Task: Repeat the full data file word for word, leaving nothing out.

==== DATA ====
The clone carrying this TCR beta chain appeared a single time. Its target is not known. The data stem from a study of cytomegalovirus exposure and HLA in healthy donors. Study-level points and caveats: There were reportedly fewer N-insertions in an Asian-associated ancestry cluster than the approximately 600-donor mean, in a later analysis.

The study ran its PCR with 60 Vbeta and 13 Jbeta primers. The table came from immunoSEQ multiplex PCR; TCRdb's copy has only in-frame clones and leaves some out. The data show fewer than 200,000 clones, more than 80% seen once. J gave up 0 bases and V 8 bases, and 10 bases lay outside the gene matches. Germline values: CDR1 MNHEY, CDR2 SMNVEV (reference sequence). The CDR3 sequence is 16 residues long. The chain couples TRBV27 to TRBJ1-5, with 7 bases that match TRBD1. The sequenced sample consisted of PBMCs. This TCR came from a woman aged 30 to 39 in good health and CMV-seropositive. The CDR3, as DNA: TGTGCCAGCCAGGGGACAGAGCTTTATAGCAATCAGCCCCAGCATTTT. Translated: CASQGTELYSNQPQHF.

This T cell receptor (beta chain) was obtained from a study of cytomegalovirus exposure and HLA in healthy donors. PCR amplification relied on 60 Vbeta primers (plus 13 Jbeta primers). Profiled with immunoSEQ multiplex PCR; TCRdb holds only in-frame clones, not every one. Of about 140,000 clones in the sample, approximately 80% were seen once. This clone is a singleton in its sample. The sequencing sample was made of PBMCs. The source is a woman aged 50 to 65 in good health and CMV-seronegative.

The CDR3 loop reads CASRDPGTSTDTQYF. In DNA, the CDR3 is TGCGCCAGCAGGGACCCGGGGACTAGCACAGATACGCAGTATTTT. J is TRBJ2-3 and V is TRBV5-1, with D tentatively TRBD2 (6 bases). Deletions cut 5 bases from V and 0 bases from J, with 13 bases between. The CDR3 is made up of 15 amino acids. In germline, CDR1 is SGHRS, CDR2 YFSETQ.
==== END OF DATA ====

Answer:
The clone carrying this TCR beta chain appeared a single time. Its target is not known. The data stem from a study of cytomegalovirus exposure and HLA in healthy donors. Study-level points and caveats: There were reportedly fewer N-insertions in an Asian-associated ancestry cluster than the approximately 600-donor mean, in a later analysis.

The study ran its PCR with 60 Vbeta and 13 Jbeta primers. The table came from immunoSEQ multiplex PCR; TCRdb's copy has only in-frame clones and leaves some out. The data show fewer than 200,000 clones, more than 80% seen once. J gave up 0 bases and V 8 bases, and 10 bases lay outside the gene matches. Germline values: CDR1 MNHEY, CDR2 SMNVEV (reference sequence). The CDR3 sequence is 16 residues long. The chain couples TRBV27 to TRBJ1-5, with 7 bases that match TRBD1. The sequenced sample consisted of PBMCs. This TCR came from a woman aged 30 to 39 in good health and CMV-seropositive. The CDR3, as DNA: TGTGCCAGCCAGGGGACAGAGCTTTATAGCAATCAGCCCCAGCATTTT. Translated: CASQGTELYSNQPQHF.

This T cell receptor (beta chain) was obtained from a study of cytomegalovirus exposure and HLA in healthy donors. PCR amplification relied on 60 Vbeta primers (plus 13 Jbeta primers). Profiled with immunoSEQ multiplex PCR; TCRdb holds only in-frame clones, not every one. Of about 140,000 clones in the sample, approximately 80% were seen once. This clone is a singleton in its sample. The sequencing sample was made of PBMCs. The source is a woman aged 50 to 65 in good health and CMV-seronegative.

The CDR3 loop reads CASRDPGTSTDTQYF. In DNA, the CDR3 is TGCGCCAGCAGGGACCCGGGGACTAGCACAGATACGCAGTATTTT. J is TRBJ2-3 and V is TRBV5-1, with D tentatively TRBD2 (6 bases). Deletions cut 5 bases from V and 0 bases from J, with 13 bases between. The CDR3 is made up of 15 amino acids. In germline, CDR1 is SGHRS, CDR2 YFSETQ.